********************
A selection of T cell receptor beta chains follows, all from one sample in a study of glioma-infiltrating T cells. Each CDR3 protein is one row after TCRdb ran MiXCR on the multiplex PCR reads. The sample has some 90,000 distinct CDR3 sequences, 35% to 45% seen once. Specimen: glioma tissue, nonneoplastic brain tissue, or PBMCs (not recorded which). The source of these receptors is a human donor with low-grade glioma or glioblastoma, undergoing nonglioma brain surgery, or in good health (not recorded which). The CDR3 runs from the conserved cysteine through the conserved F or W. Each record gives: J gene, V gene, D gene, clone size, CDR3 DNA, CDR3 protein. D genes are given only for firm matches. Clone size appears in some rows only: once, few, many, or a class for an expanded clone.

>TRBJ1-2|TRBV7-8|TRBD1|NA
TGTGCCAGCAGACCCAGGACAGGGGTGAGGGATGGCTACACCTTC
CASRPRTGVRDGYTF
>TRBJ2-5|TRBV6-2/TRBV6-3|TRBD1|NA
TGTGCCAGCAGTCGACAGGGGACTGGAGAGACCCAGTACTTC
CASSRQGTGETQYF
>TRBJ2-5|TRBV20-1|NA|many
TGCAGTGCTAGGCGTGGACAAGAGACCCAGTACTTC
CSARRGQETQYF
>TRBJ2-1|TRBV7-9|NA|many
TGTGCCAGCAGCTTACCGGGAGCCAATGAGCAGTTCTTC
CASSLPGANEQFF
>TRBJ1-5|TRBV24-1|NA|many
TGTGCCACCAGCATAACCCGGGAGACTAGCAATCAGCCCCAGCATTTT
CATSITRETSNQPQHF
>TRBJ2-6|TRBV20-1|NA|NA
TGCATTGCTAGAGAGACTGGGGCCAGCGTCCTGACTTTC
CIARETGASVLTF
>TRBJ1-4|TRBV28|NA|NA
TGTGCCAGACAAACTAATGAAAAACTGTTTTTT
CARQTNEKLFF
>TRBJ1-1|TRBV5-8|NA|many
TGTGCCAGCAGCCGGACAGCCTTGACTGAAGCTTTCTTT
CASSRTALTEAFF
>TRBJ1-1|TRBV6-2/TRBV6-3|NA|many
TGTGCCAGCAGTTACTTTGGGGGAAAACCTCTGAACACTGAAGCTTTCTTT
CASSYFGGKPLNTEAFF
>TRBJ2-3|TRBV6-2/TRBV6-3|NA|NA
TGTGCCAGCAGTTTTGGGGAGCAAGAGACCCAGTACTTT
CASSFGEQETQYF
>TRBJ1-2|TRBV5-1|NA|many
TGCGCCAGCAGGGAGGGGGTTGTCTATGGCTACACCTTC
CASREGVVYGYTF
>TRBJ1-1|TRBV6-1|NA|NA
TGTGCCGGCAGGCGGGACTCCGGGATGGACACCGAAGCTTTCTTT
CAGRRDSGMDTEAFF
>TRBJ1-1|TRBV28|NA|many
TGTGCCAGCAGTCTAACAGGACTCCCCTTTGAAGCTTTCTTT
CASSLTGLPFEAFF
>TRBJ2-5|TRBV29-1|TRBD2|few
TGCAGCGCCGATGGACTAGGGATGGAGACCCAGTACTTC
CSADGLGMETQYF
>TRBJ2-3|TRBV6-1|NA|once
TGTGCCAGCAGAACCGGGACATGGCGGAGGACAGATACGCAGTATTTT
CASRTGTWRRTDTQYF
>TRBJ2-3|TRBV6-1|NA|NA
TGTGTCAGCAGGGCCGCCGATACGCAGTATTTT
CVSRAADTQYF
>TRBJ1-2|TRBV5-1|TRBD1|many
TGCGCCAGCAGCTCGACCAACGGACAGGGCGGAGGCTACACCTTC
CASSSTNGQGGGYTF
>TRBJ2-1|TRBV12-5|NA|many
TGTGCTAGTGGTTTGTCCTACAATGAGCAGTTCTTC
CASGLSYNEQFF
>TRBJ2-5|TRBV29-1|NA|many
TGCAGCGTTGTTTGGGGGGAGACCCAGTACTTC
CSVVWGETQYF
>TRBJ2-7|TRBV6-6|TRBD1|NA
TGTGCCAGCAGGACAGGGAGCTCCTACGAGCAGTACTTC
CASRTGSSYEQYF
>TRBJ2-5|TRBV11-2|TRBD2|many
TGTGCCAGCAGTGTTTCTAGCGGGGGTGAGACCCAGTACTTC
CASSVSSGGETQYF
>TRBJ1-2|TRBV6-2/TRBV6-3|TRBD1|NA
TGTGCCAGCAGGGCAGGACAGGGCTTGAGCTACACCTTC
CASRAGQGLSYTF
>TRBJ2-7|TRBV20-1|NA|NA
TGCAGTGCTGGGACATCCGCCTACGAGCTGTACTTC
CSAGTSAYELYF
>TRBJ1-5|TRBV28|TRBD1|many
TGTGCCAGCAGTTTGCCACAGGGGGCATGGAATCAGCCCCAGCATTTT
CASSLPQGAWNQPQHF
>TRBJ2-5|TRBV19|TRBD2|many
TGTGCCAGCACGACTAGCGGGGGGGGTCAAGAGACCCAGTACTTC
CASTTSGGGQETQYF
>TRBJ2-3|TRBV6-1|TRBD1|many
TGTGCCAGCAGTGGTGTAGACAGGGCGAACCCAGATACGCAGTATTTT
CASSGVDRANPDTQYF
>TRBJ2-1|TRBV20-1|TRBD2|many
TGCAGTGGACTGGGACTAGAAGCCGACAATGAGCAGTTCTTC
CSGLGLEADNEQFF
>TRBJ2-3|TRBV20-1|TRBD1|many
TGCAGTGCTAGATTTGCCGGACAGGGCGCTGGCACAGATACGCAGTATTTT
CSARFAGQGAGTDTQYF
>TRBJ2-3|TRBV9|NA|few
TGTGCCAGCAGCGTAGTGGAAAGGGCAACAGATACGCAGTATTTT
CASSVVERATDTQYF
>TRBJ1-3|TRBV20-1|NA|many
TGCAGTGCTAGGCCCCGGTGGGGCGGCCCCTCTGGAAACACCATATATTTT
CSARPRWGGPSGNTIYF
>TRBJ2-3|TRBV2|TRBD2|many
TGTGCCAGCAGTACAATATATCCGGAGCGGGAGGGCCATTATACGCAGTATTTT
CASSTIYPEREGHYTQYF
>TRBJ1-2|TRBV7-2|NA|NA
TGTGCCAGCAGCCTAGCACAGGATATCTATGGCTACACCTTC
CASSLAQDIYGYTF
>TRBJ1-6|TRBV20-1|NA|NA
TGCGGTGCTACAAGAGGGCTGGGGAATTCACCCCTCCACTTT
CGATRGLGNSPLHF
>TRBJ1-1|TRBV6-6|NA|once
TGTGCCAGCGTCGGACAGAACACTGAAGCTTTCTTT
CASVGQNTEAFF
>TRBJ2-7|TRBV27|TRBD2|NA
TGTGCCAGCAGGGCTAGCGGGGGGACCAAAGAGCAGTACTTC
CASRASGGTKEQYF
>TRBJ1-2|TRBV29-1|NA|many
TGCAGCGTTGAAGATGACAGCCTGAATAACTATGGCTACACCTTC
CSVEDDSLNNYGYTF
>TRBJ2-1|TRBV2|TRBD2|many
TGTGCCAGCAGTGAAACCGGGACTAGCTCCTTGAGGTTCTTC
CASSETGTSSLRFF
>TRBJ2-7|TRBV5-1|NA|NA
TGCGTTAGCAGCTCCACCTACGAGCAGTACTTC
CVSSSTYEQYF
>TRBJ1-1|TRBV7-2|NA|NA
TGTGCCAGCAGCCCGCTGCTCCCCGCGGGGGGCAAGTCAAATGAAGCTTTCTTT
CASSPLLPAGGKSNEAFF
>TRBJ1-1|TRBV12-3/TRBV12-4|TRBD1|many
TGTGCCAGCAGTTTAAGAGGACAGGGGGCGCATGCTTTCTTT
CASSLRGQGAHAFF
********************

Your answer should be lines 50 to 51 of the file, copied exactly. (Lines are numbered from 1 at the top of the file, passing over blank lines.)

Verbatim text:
>TRBJ1-2|TRBV5-1|TRBD1|many
TGCGCCAGCAGCTCGACCAACGGACAGGGCGGAGGCTACACCTTC